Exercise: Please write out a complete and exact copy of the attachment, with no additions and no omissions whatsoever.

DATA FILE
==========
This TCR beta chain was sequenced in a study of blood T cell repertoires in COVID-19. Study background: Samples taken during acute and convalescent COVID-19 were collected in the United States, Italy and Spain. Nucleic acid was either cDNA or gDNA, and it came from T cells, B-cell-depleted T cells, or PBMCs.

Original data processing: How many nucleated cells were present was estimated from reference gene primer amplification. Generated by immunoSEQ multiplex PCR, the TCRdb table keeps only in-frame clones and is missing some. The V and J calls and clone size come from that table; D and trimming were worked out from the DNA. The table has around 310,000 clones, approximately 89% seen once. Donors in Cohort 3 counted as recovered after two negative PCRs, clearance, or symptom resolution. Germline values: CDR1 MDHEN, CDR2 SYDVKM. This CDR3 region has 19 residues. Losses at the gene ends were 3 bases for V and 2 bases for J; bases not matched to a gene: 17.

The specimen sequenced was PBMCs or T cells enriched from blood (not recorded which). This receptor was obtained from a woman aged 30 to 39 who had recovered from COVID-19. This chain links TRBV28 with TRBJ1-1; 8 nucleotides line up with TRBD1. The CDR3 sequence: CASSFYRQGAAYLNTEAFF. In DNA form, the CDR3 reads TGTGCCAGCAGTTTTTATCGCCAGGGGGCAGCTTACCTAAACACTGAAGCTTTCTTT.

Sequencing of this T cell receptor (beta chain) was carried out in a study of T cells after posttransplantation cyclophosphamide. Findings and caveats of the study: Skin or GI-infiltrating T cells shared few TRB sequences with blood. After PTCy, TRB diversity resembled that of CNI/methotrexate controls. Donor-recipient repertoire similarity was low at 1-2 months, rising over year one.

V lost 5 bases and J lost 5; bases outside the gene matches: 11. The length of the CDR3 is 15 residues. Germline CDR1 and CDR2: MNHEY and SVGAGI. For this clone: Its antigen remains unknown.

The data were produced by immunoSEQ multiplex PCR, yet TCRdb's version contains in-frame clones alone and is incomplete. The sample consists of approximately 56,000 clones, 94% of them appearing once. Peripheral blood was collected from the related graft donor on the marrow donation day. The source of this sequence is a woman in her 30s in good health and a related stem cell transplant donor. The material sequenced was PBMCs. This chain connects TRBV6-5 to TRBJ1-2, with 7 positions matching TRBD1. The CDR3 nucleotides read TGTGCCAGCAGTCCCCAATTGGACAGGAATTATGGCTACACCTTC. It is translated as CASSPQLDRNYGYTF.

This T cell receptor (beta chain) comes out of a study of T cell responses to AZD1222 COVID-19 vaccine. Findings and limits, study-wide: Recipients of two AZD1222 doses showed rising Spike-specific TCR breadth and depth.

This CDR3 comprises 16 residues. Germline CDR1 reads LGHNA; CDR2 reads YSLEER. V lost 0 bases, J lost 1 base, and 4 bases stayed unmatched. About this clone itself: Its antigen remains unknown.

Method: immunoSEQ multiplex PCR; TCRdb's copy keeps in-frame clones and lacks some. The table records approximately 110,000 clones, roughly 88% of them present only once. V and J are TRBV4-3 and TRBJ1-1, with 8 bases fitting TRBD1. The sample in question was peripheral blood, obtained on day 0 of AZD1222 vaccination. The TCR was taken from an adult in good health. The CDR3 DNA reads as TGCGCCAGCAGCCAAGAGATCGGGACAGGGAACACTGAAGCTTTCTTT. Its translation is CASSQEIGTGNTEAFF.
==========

This TCR beta chain was sequenced in a study of blood T cell repertoires in COVID-19. Study background: Samples taken during acute and convalescent COVID-19 were collected in the United States, Italy and Spain. Nucleic acid was either cDNA or gDNA, and it came from T cells, B-cell-depleted T cells, or PBMCs.

Original data processing: How many nucleated cells were present was estimated from reference gene primer amplification. Generated by immunoSEQ multiplex PCR, the TCRdb table keeps only in-frame clones and is missing some. The V and J calls and clone size come from that table; D and trimming were worked out from the DNA. The table has around 310,000 clones, approximately 89% seen once. Donors in Cohort 3 counted as recovered after two negative PCRs, clearance, or symptom resolution. Germline values: CDR1 MDHEN, CDR2 SYDVKM. This CDR3 region has 19 residues. Losses at the gene ends were 3 bases for V and 2 bases for J; bases not matched to a gene: 17.

The specimen sequenced was PBMCs or T cells enriched from blood (not recorded which). This receptor was obtained from a woman aged 30 to 39 who had recovered from COVID-19. This chain links TRBV28 with TRBJ1-1; 8 nucleotides line up with TRBD1. The CDR3 sequence: CASSFYRQGAAYLNTEAFF. In DNA form, the CDR3 reads TGTGCCAGCAGTTTTTATCGCCAGGGGGCAGCTTACCTAAACACTGAAGCTTTCTTT.

Sequencing of this T cell receptor (beta chain) was carried out in a study of T cells after posttransplantation cyclophosphamide. Findings and caveats of the study: Skin or GI-infiltrating T cells shared few TRB sequences with blood. After PTCy, TRB diversity resembled that of CNI/methotrexate controls. Donor-recipient repertoire similarity was low at 1-2 months, rising over year one.

V lost 5 bases and J lost 5; bases outside the gene matches: 11. The length of the CDR3 is 15 residues. Germline CDR1 and CDR2: MNHEY and SVGAGI. For this clone: Its antigen remains unknown.

The data were produced by immunoSEQ multiplex PCR, yet TCRdb's version contains in-frame clones alone and is incomplete. The sample consists of approximately 56,000 clones, 94% of them appearing once. Peripheral blood was collected from the related graft donor on the marrow donation day. The source of this sequence is a woman in her 30s in good health and a related stem cell transplant donor. The material sequenced was PBMCs. This chain connects TRBV6-5 to TRBJ1-2, with 7 positions matching TRBD1. The CDR3 nucleotides read TGTGCCAGCAGTCCCCAATTGGACAGGAATTATGGCTACACCTTC. It is translated as CASSPQLDRNYGYTF.

This T cell receptor (beta chain) comes out of a study of T cell responses to AZD1222 COVID-19 vaccine. Findings and limits, study-wide: Recipients of two AZD1222 doses showed rising Spike-specific TCR breadth and depth.

This CDR3 comprises 16 residues. Germline CDR1 reads LGHNA; CDR2 reads YSLEER. V lost 0 bases, J lost 1 base, and 4 bases stayed unmatched. About this clone itself: Its antigen remains unknown.

Method: immunoSEQ multiplex PCR; TCRdb's copy keeps in-frame clones and lacks some. The table records approximately 110,000 clones, roughly 88% of them present only once. V and J are TRBV4-3 and TRBJ1-1, with 8 bases fitting TRBD1. The sample in question was peripheral blood, obtained on day 0 of AZD1222 vaccination. The TCR was taken from an adult in good health. The CDR3 DNA reads as TGCGCCAGCAGCCAAGAGATCGGGACAGGGAACACTGAAGCTTTCTTT. Its translation is CASSQEIGTGNTEAFF.